At this point in time, I doubt there will ever be a square chip, but I'd like to make a case why square was so useful during film days. If you were a commercial photographer, shooting for clients, (clients that many times change their minds), and say you were shooting for an ad that was roughly vertical 8.5x11. Say that ad was to run in multiple publications. Say that that ad would change sizes slightly, depending on the size and format of each publication, thus forcing this ad to be "repurposed" as they say, for each publication.
So you have this one image that you shot, that will now be used in five different sized ads. And as we all know, most photographers like to fill the frame, and compose appropriately.
If you'd shot the job on a square Hassie, the AD would simply recrop the image for each magazine, and there would be TONS of extra room on the sides, to go get more image. There'd never be that dreaded phone call at 4:59pm, (before you left on another job the next day), saying, "Uh, is there any more image on the side of this frame? Uh, could you clone some?" Or, in those days, the phone call would be more like, "Uh, we had to order an expensive dye transfer print, and then hire a retoucher to build in bleed, because you shot the image so tight". And then he'd hang up, pissed.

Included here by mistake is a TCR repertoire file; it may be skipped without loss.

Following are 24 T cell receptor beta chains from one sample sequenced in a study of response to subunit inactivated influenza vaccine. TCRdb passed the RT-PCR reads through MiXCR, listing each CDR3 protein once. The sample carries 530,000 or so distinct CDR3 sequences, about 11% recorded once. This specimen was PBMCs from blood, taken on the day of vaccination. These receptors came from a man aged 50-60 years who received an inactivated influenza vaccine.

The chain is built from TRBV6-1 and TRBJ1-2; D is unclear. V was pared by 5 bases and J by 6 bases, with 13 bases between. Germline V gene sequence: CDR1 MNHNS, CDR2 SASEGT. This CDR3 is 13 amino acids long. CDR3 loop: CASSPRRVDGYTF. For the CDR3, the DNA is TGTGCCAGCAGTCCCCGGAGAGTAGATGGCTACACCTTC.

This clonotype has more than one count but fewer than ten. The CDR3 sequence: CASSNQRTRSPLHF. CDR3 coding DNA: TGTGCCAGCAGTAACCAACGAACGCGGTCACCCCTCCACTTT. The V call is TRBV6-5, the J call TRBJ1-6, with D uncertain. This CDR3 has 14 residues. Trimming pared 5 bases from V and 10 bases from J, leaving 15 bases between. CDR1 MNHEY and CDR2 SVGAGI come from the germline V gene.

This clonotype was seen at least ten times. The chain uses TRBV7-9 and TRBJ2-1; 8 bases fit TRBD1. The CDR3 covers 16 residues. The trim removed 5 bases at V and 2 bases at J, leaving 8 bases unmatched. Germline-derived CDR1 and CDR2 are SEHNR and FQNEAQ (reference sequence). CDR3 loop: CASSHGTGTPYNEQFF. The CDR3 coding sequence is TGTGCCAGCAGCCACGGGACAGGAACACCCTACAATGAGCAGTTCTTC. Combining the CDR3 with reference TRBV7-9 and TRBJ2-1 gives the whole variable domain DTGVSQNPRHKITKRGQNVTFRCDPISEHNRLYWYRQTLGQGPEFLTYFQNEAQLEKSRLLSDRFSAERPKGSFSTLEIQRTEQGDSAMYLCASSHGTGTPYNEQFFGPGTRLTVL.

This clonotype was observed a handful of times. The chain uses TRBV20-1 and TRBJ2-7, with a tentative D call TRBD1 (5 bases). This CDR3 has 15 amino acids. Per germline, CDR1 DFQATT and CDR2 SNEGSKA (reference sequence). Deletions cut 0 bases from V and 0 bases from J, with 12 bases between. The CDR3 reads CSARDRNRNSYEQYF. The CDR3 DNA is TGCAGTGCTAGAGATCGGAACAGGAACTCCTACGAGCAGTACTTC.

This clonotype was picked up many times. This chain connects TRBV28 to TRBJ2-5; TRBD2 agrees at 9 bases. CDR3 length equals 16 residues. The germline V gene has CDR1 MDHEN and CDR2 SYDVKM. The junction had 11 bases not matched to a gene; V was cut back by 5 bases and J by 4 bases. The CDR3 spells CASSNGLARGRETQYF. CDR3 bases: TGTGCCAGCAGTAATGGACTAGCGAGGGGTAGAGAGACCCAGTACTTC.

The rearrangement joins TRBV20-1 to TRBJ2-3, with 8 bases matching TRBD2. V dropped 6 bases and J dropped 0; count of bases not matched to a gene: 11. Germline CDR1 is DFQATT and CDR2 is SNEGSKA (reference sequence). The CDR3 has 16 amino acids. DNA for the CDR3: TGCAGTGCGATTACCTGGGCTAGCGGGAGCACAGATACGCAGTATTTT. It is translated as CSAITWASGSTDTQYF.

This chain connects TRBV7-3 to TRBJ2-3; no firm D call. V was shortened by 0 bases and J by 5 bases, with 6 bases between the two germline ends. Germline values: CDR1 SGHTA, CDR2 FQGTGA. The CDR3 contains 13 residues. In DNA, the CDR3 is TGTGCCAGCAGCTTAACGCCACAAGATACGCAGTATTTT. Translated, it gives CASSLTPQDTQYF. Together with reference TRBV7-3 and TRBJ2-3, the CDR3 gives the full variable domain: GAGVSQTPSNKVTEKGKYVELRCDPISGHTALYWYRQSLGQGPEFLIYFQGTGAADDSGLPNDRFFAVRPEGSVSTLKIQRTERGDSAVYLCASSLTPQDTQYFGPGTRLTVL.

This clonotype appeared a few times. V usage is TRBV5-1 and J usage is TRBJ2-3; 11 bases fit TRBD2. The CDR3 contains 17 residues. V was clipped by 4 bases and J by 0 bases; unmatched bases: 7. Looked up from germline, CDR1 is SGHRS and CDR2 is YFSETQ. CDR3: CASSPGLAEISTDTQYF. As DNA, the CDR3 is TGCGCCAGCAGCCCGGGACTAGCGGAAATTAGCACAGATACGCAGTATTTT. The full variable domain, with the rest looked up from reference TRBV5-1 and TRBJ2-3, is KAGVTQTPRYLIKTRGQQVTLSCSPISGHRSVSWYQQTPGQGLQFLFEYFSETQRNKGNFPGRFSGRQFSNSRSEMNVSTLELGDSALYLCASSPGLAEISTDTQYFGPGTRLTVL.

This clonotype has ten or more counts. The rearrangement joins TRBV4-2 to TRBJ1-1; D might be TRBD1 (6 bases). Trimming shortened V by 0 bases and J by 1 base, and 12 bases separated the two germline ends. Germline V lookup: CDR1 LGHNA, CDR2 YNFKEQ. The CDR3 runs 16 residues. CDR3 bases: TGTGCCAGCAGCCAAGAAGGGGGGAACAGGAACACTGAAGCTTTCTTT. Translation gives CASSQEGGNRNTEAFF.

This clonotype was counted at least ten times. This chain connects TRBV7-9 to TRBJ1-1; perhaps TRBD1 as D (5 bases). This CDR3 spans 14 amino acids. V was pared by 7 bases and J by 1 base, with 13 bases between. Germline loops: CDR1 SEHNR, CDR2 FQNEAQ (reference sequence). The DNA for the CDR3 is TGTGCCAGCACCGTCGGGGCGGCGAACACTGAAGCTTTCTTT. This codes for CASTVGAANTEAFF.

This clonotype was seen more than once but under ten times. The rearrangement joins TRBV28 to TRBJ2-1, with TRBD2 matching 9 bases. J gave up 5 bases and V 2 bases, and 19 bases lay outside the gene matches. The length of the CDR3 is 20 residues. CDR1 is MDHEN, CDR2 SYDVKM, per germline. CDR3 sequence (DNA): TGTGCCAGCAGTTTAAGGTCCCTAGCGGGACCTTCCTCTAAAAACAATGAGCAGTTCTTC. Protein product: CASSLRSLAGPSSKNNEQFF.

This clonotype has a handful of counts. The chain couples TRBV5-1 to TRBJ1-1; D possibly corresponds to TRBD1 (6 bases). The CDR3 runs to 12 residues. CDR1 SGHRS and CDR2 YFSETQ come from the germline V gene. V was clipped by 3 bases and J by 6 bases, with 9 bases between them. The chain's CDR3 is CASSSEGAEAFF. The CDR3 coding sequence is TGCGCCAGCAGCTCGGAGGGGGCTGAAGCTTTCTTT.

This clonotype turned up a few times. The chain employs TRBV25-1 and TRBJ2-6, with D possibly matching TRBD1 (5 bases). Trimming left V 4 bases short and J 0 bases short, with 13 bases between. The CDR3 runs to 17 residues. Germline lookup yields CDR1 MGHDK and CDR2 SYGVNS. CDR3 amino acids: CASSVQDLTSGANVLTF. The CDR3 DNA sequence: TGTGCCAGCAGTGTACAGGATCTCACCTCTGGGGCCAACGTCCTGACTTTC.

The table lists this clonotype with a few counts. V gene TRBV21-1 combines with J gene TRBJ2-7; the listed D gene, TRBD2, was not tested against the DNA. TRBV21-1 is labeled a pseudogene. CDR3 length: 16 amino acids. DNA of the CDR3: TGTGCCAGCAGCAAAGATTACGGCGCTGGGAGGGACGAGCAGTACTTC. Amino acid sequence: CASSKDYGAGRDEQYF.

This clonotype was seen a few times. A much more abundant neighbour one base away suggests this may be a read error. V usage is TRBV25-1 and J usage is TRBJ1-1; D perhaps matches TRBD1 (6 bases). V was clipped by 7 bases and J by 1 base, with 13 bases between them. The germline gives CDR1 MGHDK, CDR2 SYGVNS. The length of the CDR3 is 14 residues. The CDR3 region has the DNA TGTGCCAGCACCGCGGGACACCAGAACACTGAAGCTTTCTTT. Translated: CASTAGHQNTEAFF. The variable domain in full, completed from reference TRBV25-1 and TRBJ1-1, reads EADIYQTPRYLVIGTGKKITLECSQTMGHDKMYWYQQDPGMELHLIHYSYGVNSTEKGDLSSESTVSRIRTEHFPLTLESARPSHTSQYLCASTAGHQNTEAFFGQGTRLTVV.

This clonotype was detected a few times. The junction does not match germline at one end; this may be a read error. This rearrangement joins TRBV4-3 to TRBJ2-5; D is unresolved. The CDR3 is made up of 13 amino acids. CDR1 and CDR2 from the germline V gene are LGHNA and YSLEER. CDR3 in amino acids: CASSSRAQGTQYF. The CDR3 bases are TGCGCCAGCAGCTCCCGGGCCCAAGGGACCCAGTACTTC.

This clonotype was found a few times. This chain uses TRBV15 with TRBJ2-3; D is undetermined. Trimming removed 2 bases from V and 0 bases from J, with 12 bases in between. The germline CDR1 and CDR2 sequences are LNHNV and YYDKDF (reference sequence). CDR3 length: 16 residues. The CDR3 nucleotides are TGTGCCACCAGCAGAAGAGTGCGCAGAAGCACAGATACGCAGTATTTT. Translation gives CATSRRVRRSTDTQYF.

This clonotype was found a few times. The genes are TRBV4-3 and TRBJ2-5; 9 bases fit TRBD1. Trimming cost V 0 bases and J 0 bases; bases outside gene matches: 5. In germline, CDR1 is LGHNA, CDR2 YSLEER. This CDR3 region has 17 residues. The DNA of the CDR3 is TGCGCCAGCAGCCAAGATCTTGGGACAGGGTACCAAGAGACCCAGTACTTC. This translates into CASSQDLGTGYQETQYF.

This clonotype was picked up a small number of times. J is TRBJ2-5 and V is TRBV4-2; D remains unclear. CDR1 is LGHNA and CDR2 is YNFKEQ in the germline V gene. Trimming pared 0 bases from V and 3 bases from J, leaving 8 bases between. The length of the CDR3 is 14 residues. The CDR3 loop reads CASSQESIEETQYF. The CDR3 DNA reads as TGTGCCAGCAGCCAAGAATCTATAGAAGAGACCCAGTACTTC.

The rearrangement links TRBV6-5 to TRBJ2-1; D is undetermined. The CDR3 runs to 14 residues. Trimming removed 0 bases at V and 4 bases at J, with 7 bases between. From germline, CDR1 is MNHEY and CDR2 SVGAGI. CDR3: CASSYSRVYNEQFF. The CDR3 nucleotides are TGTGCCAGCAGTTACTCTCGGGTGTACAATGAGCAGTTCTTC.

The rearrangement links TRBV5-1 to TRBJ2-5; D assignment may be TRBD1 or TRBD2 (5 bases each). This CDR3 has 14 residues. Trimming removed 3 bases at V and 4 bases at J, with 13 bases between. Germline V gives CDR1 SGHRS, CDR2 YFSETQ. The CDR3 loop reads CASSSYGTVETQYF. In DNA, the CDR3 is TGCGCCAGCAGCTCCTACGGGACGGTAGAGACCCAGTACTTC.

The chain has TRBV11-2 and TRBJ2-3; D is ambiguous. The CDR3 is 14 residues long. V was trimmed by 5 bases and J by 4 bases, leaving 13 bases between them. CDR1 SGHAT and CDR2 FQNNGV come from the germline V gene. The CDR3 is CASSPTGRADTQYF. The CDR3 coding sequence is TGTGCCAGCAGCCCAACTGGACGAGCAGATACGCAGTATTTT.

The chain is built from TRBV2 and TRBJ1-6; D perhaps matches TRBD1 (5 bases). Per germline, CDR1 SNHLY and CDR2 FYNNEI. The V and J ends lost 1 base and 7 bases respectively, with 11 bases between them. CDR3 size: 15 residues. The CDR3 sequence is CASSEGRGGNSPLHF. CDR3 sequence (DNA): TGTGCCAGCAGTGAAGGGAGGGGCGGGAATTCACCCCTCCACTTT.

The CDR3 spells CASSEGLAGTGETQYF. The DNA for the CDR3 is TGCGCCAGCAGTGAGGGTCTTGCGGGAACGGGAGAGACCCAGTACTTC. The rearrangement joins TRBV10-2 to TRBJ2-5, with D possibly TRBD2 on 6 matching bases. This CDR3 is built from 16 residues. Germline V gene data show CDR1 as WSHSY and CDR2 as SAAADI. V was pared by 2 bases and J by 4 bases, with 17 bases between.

So, with FF 645, things are relatively OK, but with this Leaf crop, (or Canon/Nikon crop), I'm all the time feeling this "squeeze" when you're shooting vertical. You fill the vertical part appropriately, but then there's not enough extra frame on the side, so then, you scoot back, and then there's this voice in your head saying, "Jesus, there's way too much dead space above the guy's head".
In short, 2x3 proportion = Bad News for a commercial photographer.
Again, who are these companies consulting with in advance? Only weekend-warrior landscape photographers?